Director of National Intelligence James R. Clapper threw his weight behind the upcoming Fundamental Classification Guidance Review (FCGR), which requires executive branch agencies to review all of their classification guidance and to eliminate obsolete secrecy requirements every five years. (On the FCGR, see “Secrecy System to Undergo ‘Thoughtful Scrutiny’,” Secrecy News, March 28).
In an extraordinary memorandum sent to directors of five other intelligence agencies (CIA, DIA, NGA, NSA, and NRO), Director Clapper told them to seize the opportunity to overhaul current classification policy.
“This periodic review provides an ideal platform for the Intelligence Community (IC), as stewards of the nation’s most sensitive information, to take a leading role in reducing targeted classification activities that could extend to the larger Federal government,” Clapper wrote in his March 23 memo.
Ordinarily, the nuts and bolts of the classification system would be beneath the concern of senior agency officials. But DNI Clapper’s intervention changes that presumption. In effect, the Clapper memo focuses attention on what would otherwise be a routine mid-level bureaucratic function and elevates it to a senior-level imperative.
“I am requesting your personal involvement,” he wrote, instructing the intelligence agency directors to perform several additional steps above and beyond what the Fundamental Classification Guidance Review already requires.
Clapper asked for feasibility studies on reducing the number of IC Original Classification Authorities, on the utility of an IC-wide classification guide, on the elimination of the Confidential classification in the IC, and on a new initiative to promote discretionary declassification actions.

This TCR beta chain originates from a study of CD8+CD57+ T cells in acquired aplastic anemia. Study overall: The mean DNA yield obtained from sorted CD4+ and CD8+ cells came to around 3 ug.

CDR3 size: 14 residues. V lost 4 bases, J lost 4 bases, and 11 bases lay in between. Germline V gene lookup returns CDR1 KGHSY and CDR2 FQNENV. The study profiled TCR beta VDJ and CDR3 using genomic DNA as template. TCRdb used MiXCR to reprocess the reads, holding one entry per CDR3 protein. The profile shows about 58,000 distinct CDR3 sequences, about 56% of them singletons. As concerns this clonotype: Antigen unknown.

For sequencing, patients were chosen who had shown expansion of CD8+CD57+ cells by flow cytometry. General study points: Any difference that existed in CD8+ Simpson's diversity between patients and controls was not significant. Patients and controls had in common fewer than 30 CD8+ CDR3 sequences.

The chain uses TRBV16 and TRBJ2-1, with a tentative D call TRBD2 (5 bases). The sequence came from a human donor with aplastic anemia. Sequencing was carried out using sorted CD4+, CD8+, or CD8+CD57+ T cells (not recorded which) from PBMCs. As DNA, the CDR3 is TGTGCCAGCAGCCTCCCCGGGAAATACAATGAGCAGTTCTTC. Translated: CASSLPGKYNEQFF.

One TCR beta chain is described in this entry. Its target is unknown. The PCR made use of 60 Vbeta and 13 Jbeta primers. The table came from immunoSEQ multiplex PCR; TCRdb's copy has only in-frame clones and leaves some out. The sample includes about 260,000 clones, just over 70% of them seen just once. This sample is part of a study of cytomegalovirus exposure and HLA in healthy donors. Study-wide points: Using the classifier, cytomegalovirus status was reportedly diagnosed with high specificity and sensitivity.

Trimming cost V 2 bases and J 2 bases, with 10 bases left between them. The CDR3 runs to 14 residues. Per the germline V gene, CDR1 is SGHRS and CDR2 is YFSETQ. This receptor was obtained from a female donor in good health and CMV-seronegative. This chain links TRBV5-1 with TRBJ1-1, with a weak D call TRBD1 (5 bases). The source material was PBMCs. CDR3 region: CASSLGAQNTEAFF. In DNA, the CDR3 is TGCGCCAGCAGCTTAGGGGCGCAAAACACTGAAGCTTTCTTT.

“Please comment on what would be required to implement a proactive discretionary declassification program distinct from the systematic, automatic, and mandatory declassification review programs” that already exist, the DNI wrote.
The history of secrecy reform in the U.S. government demonstrates that it is most effective — or that it is only effective — when it is driven by senior agency leadership. Not since Secretary of Energy Hazel O’Leary’s “openness initiative” in the 1990s has an agency head endorsed secrecy reform with the specificity and authority expressed by DNI Clapper.
“I believe your efforts will serve as a significant step forward in furthering our shared goals for greater openness and reduced classification activity while protecting legitimate national security interests,” he wrote to the intelligence agency directors.
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